Erik D. Schonher, vice president of Marketing General Incorporated, shared a summary of the 2012 Membership Marketing Benchmarking Report on m.asaecenter.org. It was headlined: Top 10 Benchmarks in Membership Marketing.
Good stuff. And, a special thanks to Marketing General for this annual survey.
“Among the findings of Marketing General Incorporated's 2012 Membership Marketing Benchmarking Report: Higher dues correlate with higher renewal rates, and word of mouth and email are two of the most preferred marketing channels for associations. Find out more in these highlights from the report.”
Of the Top 10, #4 (Reasons to Join) really jumped out at me because of these three reasons cited for joining an organization:
1) networking with others in the field
2) access to specialized or current information
So, two of the three top reasons to join can be or are being replaced with social media and the rapidly expanded connectively to the internet via mobile technology (smart phones, etc.).
Simply put, I can network with others in my field via LinkedIn groups, Facebook, Twitter or even MeetUp groups. I know, because I have! And so have millions of others around the world.
And, if I want access to specialized or current information, I can get that from RSS feeds, Google News Alerts and/or Twitter searches. Again, I know because I have. And, so have millions of others around the globe.
Check out this new research from the Society of New Communication Research called The Social Mind. It examines the rise of new social behaviors and interrelationships between individuals, organizations, and influencers. The three year series of studies surveyed more than 400 professionals and highly educated people in North America who participate in social media networks. The research found that 40% of professionals’ online time is spent engaging in peer-to-peer online communities, followed by interacting with friends at 31% and family at 13%. Thanks to Joshua Paul of Socious for sharing this research.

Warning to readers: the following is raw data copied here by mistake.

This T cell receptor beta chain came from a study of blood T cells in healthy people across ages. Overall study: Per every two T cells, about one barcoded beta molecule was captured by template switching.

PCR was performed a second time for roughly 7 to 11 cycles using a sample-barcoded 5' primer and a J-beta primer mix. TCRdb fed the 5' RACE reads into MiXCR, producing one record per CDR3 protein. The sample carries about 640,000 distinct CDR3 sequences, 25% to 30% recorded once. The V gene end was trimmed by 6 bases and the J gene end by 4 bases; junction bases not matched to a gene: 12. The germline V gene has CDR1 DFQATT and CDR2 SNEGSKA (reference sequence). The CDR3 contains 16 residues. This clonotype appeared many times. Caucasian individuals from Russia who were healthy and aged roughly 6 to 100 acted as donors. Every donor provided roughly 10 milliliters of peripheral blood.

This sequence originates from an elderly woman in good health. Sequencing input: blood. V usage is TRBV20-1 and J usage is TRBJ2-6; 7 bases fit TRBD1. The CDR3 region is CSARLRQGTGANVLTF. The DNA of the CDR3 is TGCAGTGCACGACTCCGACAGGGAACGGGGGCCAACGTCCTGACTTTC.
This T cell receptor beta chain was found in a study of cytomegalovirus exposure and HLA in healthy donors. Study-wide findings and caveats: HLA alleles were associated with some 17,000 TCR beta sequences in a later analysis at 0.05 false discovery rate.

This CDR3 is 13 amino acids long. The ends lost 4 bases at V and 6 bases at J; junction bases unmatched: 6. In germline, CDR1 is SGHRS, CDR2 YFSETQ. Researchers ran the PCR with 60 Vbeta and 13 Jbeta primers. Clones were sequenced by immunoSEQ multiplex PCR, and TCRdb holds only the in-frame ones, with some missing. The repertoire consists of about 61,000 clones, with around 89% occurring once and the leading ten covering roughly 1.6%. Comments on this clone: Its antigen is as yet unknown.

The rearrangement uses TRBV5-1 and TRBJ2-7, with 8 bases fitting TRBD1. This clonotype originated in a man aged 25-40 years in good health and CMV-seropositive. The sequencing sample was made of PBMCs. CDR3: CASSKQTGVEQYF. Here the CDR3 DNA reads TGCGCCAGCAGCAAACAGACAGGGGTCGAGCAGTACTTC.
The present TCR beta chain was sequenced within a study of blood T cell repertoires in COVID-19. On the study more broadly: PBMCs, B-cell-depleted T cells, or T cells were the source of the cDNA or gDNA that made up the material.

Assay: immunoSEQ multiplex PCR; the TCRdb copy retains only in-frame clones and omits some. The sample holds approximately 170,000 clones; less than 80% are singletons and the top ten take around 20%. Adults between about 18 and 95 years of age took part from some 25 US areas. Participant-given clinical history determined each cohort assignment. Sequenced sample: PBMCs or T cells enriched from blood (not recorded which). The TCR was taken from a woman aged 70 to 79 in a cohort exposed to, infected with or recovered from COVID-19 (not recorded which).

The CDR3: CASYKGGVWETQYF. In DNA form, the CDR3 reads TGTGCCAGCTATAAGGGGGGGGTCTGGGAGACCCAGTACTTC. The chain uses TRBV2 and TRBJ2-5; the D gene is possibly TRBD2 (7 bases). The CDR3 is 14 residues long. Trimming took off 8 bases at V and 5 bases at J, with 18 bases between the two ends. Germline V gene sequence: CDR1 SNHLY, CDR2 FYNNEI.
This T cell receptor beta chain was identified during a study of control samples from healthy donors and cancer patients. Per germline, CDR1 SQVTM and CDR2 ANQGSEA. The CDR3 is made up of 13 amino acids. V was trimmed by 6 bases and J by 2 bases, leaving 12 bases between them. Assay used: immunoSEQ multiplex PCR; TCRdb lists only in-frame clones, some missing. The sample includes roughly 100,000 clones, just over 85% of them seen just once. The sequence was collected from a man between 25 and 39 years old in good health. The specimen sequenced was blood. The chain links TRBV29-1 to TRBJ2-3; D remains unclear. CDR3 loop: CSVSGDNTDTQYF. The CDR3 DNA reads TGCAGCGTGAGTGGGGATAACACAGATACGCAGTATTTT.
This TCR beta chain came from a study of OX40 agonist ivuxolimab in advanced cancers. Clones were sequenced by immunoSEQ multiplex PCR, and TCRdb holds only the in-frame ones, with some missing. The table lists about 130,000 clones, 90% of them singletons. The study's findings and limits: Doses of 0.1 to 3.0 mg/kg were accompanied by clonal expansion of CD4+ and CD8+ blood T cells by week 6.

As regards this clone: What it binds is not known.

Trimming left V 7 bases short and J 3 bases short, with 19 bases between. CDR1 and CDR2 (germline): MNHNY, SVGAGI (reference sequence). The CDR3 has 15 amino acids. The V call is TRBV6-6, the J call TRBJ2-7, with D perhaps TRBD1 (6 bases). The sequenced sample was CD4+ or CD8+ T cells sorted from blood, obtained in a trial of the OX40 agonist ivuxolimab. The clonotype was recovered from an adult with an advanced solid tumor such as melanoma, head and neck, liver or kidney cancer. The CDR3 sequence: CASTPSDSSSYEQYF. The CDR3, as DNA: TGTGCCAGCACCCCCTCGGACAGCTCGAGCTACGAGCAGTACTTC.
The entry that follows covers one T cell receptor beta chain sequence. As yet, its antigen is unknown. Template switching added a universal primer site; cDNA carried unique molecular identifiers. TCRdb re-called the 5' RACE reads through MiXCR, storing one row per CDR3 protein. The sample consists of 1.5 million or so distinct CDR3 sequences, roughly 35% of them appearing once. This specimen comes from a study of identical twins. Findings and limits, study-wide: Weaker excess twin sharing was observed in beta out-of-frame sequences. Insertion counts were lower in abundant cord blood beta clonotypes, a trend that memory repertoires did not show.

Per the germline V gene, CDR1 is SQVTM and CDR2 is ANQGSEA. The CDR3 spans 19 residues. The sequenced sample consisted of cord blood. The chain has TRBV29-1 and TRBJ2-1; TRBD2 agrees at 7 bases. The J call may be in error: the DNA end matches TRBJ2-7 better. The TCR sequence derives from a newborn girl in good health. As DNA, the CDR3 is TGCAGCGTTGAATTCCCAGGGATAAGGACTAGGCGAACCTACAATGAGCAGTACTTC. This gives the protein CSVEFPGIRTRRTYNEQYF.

The world has changed and associations need to move rapidly to meet consumer expectations.
• My assumption is that what members, donors and prospects experience in their daily lives impacts what they expect from their associations and nonprofit organization.
• And, they are experiencing rapid changes in how they interact with companies and businesses.
In an interview about his trade association, one member of the executive committee said: “Our culture tends to be “slow moving and slow to change.”
And, slow moving and slow to change is a key issue for many organizations and companies today.
Just look at the fate of Kodak, Radio Shack, US Jaycees and others who have been slow to change.